A B.C. Supreme Court judge has ordered the City of Surrey to rewrite its contentious political signage bylaw after a group of Surrey residents challenged its constitutionality.
Justice Nigel Kent revealed his decision Thursday.
Kent concluded that 2021 amendments “give rise to an ambiguity in the bylaw that arguably prohibits the posting of political signage on private property except during limited specified periods of time, and that such a restriction would infringe s. 2(b) of the Charter which guarantees the petitioners’ constitutional protection for freedom of, among other things, their political expression.”
Kent found that the ambiguity arises from the amended bylaw definition of a political sign now extending past city, provincial or federal elections “to also include political ‘issues’ generally,” with the result of capturing signage related to such things as “Keep the RCMP in Surrey”, “Save the Whales”, “Stop Logging Old Growth Forests”, “Get Vaccinated” and the like.
“I deny the substantive relief that the petitioners seek,” he said. “However, I agree that the amendments were poorly drafted and that clarity of ambiguity is required. Accordingly, I grant interim relief and direct Surrey city council to further amend the Surrey Sign Bylaw to clarify its intended effect and to eliminate the said ambiguity.”
Surrey residents who challenged the constitutionality of city bylaw amendments governing the placement of political signs on private property had been awaiting a verdict since May. They sought a declaration from Kent that the amendments were inconsistent with the Canadian Charter of Rights and Freedoms and that they be declared of no legal force or effect or be quashed altogether.
The petition was launched by Surrey residents Annie Kaps, Debra (Debi) Johnstone, Colin Pronger, Ivan Scott, Merle Scott and Linda Ypenburg, all members of Keep the RCMP in Surrey. The amended bylaw resulted in them removing related signage from their properties but their petition to the court states they challenged the amendments to the sign bylaw “not for personal reasons, but in an effort to protect political speech and expression in the City.”
Lawyer Kevin Smith, representing the residents, argued at trial in Vancouver that the bylaw as amended on Oct. 18, 2021 presented an unconstitutional infringement on their freedom of expression under Canada’s Charter of Rights and Freedoms.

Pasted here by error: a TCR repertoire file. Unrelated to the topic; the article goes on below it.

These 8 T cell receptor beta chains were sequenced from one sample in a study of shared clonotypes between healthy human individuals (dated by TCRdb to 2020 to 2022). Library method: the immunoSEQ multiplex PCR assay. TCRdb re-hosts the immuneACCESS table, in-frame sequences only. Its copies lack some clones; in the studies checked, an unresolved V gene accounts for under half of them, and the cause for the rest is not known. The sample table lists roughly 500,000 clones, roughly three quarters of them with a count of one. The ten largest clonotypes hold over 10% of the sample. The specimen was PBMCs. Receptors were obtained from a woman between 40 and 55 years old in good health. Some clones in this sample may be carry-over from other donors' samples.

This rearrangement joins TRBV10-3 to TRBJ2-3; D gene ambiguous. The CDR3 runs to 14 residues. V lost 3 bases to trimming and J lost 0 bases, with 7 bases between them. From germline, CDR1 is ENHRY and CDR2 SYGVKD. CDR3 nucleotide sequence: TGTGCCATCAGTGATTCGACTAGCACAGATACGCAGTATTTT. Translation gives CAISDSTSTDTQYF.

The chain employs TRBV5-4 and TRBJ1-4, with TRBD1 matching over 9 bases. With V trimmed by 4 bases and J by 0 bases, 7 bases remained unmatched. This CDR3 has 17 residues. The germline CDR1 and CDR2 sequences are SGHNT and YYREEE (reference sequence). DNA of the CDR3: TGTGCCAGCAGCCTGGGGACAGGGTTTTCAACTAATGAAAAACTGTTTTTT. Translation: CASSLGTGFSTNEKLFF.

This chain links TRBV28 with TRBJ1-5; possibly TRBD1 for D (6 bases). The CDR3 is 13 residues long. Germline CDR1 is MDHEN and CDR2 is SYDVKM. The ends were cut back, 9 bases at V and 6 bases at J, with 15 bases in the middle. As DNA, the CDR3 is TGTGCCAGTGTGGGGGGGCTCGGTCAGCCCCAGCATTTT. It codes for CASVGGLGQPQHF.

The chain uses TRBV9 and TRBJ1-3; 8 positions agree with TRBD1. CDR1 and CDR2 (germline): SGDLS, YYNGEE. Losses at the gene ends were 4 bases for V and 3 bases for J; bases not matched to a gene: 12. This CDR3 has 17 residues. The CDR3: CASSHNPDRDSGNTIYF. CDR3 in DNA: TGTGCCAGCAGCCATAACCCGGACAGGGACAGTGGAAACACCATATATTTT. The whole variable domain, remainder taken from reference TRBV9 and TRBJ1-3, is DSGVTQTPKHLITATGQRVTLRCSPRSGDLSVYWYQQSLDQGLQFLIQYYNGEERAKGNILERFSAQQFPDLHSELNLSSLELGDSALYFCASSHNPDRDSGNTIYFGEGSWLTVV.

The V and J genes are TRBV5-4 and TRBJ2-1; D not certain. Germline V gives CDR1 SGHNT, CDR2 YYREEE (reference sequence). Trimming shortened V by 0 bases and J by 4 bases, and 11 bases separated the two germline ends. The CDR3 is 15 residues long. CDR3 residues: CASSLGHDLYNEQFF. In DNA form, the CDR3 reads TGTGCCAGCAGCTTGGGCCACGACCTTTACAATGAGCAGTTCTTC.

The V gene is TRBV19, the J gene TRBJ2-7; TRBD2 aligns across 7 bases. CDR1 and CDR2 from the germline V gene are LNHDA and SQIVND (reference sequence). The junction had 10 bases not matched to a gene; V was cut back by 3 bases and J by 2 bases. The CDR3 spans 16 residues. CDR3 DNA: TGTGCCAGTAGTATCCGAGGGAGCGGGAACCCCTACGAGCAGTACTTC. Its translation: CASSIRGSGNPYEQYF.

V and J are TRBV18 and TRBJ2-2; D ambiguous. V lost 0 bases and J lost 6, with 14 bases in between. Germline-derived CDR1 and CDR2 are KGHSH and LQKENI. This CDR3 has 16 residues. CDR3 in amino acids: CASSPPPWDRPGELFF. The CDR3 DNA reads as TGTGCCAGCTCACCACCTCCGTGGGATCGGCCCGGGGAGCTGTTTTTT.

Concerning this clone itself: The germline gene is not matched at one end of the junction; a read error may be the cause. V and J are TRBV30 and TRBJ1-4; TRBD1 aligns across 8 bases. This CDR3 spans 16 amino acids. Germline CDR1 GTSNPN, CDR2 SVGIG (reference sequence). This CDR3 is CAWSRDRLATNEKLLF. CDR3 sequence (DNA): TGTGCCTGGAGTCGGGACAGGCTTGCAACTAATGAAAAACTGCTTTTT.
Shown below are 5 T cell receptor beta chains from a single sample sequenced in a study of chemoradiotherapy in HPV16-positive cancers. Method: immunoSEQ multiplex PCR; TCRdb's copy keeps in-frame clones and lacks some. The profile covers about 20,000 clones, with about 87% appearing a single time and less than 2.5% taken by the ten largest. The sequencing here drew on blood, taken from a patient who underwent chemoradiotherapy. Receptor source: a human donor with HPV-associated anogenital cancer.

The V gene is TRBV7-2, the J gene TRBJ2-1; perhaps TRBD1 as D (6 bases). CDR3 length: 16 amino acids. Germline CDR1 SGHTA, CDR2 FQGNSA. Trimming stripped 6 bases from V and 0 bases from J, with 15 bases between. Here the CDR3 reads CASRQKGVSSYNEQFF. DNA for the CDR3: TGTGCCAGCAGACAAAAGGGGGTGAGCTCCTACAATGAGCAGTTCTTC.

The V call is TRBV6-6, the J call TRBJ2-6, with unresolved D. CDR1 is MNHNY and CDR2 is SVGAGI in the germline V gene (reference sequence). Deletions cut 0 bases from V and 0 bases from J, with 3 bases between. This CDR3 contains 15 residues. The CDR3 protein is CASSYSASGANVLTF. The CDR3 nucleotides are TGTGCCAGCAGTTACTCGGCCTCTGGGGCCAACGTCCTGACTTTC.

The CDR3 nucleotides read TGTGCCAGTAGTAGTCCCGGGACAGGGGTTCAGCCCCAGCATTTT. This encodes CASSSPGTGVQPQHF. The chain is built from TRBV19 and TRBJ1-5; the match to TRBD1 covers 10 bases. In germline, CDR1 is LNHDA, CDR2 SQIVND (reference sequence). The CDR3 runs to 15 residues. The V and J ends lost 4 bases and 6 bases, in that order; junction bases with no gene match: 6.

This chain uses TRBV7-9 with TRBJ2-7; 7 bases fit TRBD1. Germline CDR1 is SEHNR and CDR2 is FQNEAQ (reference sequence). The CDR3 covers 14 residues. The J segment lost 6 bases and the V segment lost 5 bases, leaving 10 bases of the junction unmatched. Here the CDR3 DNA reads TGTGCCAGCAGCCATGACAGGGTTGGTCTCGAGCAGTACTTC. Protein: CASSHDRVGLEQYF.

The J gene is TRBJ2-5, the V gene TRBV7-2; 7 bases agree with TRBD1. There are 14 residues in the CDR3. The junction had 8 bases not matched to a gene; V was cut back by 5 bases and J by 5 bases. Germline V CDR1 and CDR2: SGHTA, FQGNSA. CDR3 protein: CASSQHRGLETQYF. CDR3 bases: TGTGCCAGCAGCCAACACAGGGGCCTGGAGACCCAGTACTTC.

“Keep the RCMP in Surrey welcomes today’s decision by Justice Kent ordering the city to amend its Sign Bylaw,” Smith told the Now-Leader after the decision was revealed. “The judge agreed with the petitioners’ interpretation of the bylaw, confirmed that the bylaw currently bans Keep the RCMP in Surrey signs – and many other arguably “political” signs – and found that to violate the petitioners’ Charter rights to freedom of expression.
Smith added that the petitioners “feel vindicated” by Kent’s comment that “certain members of Surrey city council have directly targeted them, and the judge’s criticism of the previous resolution banning them from attending council meetings and the lawsuit filed by Surrey against them which started this process.
“Keep the RCMP in Surrey believes that no one is above the law,” Smith continued. “The right to criticize government is a fundamental Canadian freedom, and Keep the RCMP in Surrey celebrates today’s decision as a vindication of that principle.”
During the trial, Smith argued that “this is not just political disagreement.
“This isn’t a couple of political adversaries going at it in the normal cut-and-thrust,” he told Kent.
“All they’re trying to do is make it harder for my clients to participate or to voice their views at all,” he said of Mayor Doug McCallum and “his council supporters.”
“There’s nothing normal about that. This suppression of political dissent by the government is exactly what the Charter is supposed to help prevent.”
Matthew Voell, the lawyer representing the City of Surrey, argued at trial that the contentious bylaw amendments were driven by city staff recommendations, and “not driven by animus, by council, by the mayor.”
“There was no improper purpose there,” Voell argued. “The petition should be dismissed.”
He declined to comment Thursday on Kent’s judgment.
“I’ll pass on making a comment, thank you,” Voell told the Now-Leader.
Kent noted in his reasons for judgment that “these particular petitioners have been directly targeted by certain members of Surrey city council for special treatment; they were the subject matter of a (quickly and appropriately rescinded) bylaw prohibiting their attendance at council meetings and an injunction lawsuit seeking to enforce that bylaw. Their organization (KTRIS) has even been accused, wrongly it appears, of inflicting physical injury on the mayor.”